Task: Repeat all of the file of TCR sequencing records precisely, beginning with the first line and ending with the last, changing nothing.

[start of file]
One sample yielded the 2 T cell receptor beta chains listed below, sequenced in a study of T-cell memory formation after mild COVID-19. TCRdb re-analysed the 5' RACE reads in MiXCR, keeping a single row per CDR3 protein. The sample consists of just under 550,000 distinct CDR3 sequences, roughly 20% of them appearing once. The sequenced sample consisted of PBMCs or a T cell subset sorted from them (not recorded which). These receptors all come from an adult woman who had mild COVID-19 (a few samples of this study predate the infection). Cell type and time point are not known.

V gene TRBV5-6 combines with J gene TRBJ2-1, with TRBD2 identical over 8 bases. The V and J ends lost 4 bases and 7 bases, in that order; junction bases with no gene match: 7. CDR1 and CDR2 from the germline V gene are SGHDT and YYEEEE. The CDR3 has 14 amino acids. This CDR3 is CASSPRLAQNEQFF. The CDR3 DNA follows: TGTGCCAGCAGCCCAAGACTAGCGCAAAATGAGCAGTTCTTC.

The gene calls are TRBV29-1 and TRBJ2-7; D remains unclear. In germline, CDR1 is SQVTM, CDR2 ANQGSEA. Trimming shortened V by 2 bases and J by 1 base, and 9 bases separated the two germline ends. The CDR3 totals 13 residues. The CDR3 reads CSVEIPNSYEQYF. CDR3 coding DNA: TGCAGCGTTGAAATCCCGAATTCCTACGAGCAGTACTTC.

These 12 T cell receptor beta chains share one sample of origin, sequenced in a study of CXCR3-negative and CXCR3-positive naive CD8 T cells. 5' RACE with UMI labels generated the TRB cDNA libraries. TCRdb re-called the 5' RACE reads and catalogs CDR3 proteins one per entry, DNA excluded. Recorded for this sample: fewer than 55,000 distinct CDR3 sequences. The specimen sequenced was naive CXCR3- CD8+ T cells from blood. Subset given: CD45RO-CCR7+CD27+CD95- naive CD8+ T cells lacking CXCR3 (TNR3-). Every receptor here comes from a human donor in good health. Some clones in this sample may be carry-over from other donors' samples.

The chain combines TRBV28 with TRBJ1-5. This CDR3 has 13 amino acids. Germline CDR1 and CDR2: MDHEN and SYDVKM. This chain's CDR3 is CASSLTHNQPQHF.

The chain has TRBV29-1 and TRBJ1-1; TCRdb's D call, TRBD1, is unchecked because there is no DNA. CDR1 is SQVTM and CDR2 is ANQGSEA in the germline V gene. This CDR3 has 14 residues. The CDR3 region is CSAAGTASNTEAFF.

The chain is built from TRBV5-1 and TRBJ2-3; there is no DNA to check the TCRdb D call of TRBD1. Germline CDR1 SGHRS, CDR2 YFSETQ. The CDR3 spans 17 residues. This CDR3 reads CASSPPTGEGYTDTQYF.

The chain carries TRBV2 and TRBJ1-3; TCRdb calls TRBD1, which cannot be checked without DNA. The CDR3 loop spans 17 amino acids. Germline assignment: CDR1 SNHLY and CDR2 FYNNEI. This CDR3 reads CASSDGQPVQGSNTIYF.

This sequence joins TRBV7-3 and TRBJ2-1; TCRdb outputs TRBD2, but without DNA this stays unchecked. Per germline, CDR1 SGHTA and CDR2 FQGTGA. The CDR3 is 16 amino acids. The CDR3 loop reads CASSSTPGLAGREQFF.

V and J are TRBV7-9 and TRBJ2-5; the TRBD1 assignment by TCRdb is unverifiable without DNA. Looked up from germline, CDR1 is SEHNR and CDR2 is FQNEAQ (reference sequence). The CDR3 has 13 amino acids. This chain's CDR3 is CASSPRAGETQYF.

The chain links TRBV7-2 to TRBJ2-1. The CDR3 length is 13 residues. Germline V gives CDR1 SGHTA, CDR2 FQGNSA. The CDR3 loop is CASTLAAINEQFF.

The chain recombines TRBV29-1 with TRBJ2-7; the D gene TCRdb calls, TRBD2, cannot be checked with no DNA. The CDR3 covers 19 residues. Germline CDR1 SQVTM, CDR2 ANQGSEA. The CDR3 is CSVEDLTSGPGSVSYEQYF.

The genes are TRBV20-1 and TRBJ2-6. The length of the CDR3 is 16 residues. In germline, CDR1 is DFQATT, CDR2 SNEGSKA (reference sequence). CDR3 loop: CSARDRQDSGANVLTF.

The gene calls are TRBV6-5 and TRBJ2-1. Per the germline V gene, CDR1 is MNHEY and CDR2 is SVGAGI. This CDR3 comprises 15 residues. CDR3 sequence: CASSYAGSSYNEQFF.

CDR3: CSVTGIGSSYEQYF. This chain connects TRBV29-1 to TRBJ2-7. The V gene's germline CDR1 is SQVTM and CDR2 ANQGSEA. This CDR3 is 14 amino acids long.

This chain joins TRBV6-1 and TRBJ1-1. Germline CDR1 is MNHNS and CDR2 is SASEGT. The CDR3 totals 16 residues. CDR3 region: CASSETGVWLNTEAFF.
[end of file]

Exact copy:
One sample yielded the 2 T cell receptor beta chains listed below, sequenced in a study of T-cell memory formation after mild COVID-19. TCRdb re-analysed the 5' RACE reads in MiXCR, keeping a single row per CDR3 protein. The sample consists of just under 550,000 distinct CDR3 sequences, roughly 20% of them appearing once. The sequenced sample consisted of PBMCs or a T cell subset sorted from them (not recorded which). These receptors all come from an adult woman who had mild COVID-19 (a few samples of this study predate the infection). Cell type and time point are not known.

V gene TRBV5-6 combines with J gene TRBJ2-1, with TRBD2 identical over 8 bases. The V and J ends lost 4 bases and 7 bases, in that order; junction bases with no gene match: 7. CDR1 and CDR2 from the germline V gene are SGHDT and YYEEEE. The CDR3 has 14 amino acids. This CDR3 is CASSPRLAQNEQFF. The CDR3 DNA follows: TGTGCCAGCAGCCCAAGACTAGCGCAAAATGAGCAGTTCTTC.

The gene calls are TRBV29-1 and TRBJ2-7; D remains unclear. In germline, CDR1 is SQVTM, CDR2 ANQGSEA. Trimming shortened V by 2 bases and J by 1 base, and 9 bases separated the two germline ends. The CDR3 totals 13 residues. The CDR3 reads CSVEIPNSYEQYF. CDR3 coding DNA: TGCAGCGTTGAAATCCCGAATTCCTACGAGCAGTACTTC.

These 12 T cell receptor beta chains share one sample of origin, sequenced in a study of CXCR3-negative and CXCR3-positive naive CD8 T cells. 5' RACE with UMI labels generated the TRB cDNA libraries. TCRdb re-called the 5' RACE reads and catalogs CDR3 proteins one per entry, DNA excluded. Recorded for this sample: fewer than 55,000 distinct CDR3 sequences. The specimen sequenced was naive CXCR3- CD8+ T cells from blood. Subset given: CD45RO-CCR7+CD27+CD95- naive CD8+ T cells lacking CXCR3 (TNR3-). Every receptor here comes from a human donor in good health. Some clones in this sample may be carry-over from other donors' samples.

The chain combines TRBV28 with TRBJ1-5. This CDR3 has 13 amino acids. Germline CDR1 and CDR2: MDHEN and SYDVKM. This chain's CDR3 is CASSLTHNQPQHF.

The chain has TRBV29-1 and TRBJ1-1; TCRdb's D call, TRBD1, is unchecked because there is no DNA. CDR1 is SQVTM and CDR2 is ANQGSEA in the germline V gene. This CDR3 has 14 residues. The CDR3 region is CSAAGTASNTEAFF.

The chain is built from TRBV5-1 and TRBJ2-3; there is no DNA to check the TCRdb D call of TRBD1. Germline CDR1 SGHRS, CDR2 YFSETQ. The CDR3 spans 17 residues. This CDR3 reads CASSPPTGEGYTDTQYF.

The chain carries TRBV2 and TRBJ1-3; TCRdb calls TRBD1, which cannot be checked without DNA. The CDR3 loop spans 17 amino acids. Germline assignment: CDR1 SNHLY and CDR2 FYNNEI. This CDR3 reads CASSDGQPVQGSNTIYF.

This sequence joins TRBV7-3 and TRBJ2-1; TCRdb outputs TRBD2, but without DNA this stays unchecked. Per germline, CDR1 SGHTA and CDR2 FQGTGA. The CDR3 is 16 amino acids. The CDR3 loop reads CASSSTPGLAGREQFF.

V and J are TRBV7-9 and TRBJ2-5; the TRBD1 assignment by TCRdb is unverifiable without DNA. Looked up from germline, CDR1 is SEHNR and CDR2 is FQNEAQ (reference sequence). The CDR3 has 13 amino acids. This chain's CDR3 is CASSPRAGETQYF.

The chain links TRBV7-2 to TRBJ2-1. The CDR3 length is 13 residues. Germline V gives CDR1 SGHTA, CDR2 FQGNSA. The CDR3 loop is CASTLAAINEQFF.

The chain recombines TRBV29-1 with TRBJ2-7; the D gene TCRdb calls, TRBD2, cannot be checked with no DNA. The CDR3 covers 19 residues. Germline CDR1 SQVTM, CDR2 ANQGSEA. The CDR3 is CSVEDLTSGPGSVSYEQYF.

The genes are TRBV20-1 and TRBJ2-6. The length of the CDR3 is 16 residues. In germline, CDR1 is DFQATT, CDR2 SNEGSKA (reference sequence). CDR3 loop: CSARDRQDSGANVLTF.

The gene calls are TRBV6-5 and TRBJ2-1. Per the germline V gene, CDR1 is MNHEY and CDR2 is SVGAGI. This CDR3 comprises 15 residues. CDR3 sequence: CASSYAGSSYNEQFF.

CDR3: CSVTGIGSSYEQYF. This chain connects TRBV29-1 to TRBJ2-7. The V gene's germline CDR1 is SQVTM and CDR2 ANQGSEA. This CDR3 is 14 amino acids long.

This chain joins TRBV6-1 and TRBJ1-1. Germline CDR1 is MNHNS and CDR2 is SASEGT. The CDR3 totals 16 residues. CDR3 region: CASSETGVWLNTEAFF.